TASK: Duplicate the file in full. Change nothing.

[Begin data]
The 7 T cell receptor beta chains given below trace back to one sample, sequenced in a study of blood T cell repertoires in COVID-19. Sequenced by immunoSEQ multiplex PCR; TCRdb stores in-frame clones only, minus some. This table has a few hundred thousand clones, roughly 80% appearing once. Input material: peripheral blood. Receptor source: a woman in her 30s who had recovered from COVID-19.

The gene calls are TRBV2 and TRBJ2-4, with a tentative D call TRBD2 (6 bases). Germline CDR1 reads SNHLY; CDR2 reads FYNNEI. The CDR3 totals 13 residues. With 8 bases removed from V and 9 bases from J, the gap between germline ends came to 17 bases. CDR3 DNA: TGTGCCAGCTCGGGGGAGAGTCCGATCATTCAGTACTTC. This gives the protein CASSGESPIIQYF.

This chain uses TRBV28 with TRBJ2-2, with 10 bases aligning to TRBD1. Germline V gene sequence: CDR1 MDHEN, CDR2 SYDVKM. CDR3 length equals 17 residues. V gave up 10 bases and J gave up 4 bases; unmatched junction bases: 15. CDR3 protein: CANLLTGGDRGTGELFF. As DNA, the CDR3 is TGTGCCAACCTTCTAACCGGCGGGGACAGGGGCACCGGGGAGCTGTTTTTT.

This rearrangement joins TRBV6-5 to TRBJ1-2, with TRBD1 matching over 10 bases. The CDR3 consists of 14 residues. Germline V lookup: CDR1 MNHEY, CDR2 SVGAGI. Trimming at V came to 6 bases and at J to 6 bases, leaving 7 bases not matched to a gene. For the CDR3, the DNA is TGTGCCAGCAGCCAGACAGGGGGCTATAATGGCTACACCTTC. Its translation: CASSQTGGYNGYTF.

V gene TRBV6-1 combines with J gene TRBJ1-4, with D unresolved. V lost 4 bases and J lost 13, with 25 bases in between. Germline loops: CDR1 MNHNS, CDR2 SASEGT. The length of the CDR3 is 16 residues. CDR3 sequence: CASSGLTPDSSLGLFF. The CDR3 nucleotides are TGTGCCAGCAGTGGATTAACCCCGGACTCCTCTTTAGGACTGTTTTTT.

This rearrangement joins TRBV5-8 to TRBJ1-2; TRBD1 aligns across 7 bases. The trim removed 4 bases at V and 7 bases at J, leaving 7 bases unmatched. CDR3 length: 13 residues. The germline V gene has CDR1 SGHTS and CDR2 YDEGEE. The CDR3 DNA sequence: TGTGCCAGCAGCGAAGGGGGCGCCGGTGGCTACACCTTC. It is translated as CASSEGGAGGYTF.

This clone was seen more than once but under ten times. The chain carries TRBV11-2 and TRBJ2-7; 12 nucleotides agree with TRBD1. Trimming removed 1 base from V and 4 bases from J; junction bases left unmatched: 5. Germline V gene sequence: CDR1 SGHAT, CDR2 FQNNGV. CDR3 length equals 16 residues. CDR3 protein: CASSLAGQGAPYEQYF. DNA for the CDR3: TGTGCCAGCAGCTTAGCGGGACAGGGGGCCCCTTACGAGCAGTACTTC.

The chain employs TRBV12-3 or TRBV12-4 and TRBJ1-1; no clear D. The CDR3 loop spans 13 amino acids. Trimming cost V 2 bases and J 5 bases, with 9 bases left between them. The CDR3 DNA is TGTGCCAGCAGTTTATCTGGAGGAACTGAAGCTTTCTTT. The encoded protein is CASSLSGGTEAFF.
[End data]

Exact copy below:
The 7 T cell receptor beta chains given below trace back to one sample, sequenced in a study of blood T cell repertoires in COVID-19. Sequenced by immunoSEQ multiplex PCR; TCRdb stores in-frame clones only, minus some. This table has a few hundred thousand clones, roughly 80% appearing once. Input material: peripheral blood. Receptor source: a woman in her 30s who had recovered from COVID-19.

The gene calls are TRBV2 and TRBJ2-4, with a tentative D call TRBD2 (6 bases). Germline CDR1 reads SNHLY; CDR2 reads FYNNEI. The CDR3 totals 13 residues. With 8 bases removed from V and 9 bases from J, the gap between germline ends came to 17 bases. CDR3 DNA: TGTGCCAGCTCGGGGGAGAGTCCGATCATTCAGTACTTC. This gives the protein CASSGESPIIQYF.

This chain uses TRBV28 with TRBJ2-2, with 10 bases aligning to TRBD1. Germline V gene sequence: CDR1 MDHEN, CDR2 SYDVKM. CDR3 length equals 17 residues. V gave up 10 bases and J gave up 4 bases; unmatched junction bases: 15. CDR3 protein: CANLLTGGDRGTGELFF. As DNA, the CDR3 is TGTGCCAACCTTCTAACCGGCGGGGACAGGGGCACCGGGGAGCTGTTTTTT.

This rearrangement joins TRBV6-5 to TRBJ1-2, with TRBD1 matching over 10 bases. The CDR3 consists of 14 residues. Germline V lookup: CDR1 MNHEY, CDR2 SVGAGI. Trimming at V came to 6 bases and at J to 6 bases, leaving 7 bases not matched to a gene. For the CDR3, the DNA is TGTGCCAGCAGCCAGACAGGGGGCTATAATGGCTACACCTTC. Its translation: CASSQTGGYNGYTF.

V gene TRBV6-1 combines with J gene TRBJ1-4, with D unresolved. V lost 4 bases and J lost 13, with 25 bases in between. Germline loops: CDR1 MNHNS, CDR2 SASEGT. The length of the CDR3 is 16 residues. CDR3 sequence: CASSGLTPDSSLGLFF. The CDR3 nucleotides are TGTGCCAGCAGTGGATTAACCCCGGACTCCTCTTTAGGACTGTTTTTT.

This rearrangement joins TRBV5-8 to TRBJ1-2; TRBD1 aligns across 7 bases. The trim removed 4 bases at V and 7 bases at J, leaving 7 bases unmatched. CDR3 length: 13 residues. The germline V gene has CDR1 SGHTS and CDR2 YDEGEE. The CDR3 DNA sequence: TGTGCCAGCAGCGAAGGGGGCGCCGGTGGCTACACCTTC. It is translated as CASSEGGAGGYTF.

This clone was seen more than once but under ten times. The chain carries TRBV11-2 and TRBJ2-7; 12 nucleotides agree with TRBD1. Trimming removed 1 base from V and 4 bases from J; junction bases left unmatched: 5. Germline V gene sequence: CDR1 SGHAT, CDR2 FQNNGV. CDR3 length equals 16 residues. CDR3 protein: CASSLAGQGAPYEQYF. DNA for the CDR3: TGTGCCAGCAGCTTAGCGGGACAGGGGGCCCCTTACGAGCAGTACTTC.

The chain employs TRBV12-3 or TRBV12-4 and TRBJ1-1; no clear D. The CDR3 loop spans 13 amino acids. Trimming cost V 2 bases and J 5 bases, with 9 bases left between them. The CDR3 DNA is TGTGCCAGCAGTTTATCTGGAGGAACTGAAGCTTTCTTT. The encoded protein is CASSLSGGTEAFF.